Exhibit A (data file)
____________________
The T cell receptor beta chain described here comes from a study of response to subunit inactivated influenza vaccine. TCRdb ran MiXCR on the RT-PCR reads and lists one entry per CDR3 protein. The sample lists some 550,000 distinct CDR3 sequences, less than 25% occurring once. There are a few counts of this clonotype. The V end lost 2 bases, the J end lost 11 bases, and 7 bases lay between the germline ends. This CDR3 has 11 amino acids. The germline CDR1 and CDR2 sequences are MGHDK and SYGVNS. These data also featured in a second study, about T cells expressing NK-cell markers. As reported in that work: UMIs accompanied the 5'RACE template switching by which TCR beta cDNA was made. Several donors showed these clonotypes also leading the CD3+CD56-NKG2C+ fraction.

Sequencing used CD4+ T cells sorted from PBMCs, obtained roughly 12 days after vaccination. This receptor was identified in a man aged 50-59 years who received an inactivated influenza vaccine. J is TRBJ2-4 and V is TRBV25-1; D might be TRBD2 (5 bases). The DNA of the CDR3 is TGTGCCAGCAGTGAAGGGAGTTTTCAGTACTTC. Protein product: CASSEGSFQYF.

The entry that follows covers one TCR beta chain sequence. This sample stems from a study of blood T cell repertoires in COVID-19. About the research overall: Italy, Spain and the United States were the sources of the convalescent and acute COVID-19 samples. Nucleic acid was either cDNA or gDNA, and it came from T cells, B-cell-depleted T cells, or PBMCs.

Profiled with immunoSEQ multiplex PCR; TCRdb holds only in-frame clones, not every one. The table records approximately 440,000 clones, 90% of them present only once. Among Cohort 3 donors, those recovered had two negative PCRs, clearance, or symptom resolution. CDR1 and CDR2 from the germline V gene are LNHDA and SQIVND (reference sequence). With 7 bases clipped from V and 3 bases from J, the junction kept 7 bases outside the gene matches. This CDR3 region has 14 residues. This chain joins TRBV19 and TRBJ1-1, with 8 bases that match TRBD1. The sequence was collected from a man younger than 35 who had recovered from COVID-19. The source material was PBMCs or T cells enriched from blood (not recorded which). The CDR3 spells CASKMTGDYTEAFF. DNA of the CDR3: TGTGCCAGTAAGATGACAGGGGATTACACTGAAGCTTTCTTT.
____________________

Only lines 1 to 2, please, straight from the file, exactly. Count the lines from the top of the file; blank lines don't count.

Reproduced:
The T cell receptor beta chain described here comes from a study of response to subunit inactivated influenza vaccine. TCRdb ran MiXCR on the RT-PCR reads and lists one entry per CDR3 protein. The sample lists some 550,000 distinct CDR3 sequences, less than 25% occurring once. There are a few counts of this clonotype. The V end lost 2 bases, the J end lost 11 bases, and 7 bases lay between the germline ends. This CDR3 has 11 amino acids. The germline CDR1 and CDR2 sequences are MGHDK and SYGVNS. These data also featured in a second study, about T cells expressing NK-cell markers. As reported in that work: UMIs accompanied the 5'RACE template switching by which TCR beta cDNA was made. Several donors showed these clonotypes also leading the CD3+CD56-NKG2C+ fraction.

Sequencing used CD4+ T cells sorted from PBMCs, obtained roughly 12 days after vaccination. This receptor was identified in a man aged 50-59 years who received an inactivated influenza vaccine. J is TRBJ2-4 and V is TRBV25-1; D might be TRBD2 (5 bases). The DNA of the CDR3 is TGTGCCAGCAGTGAAGGGAGTTTTCAGTACTTC. Protein product: CASSEGSFQYF.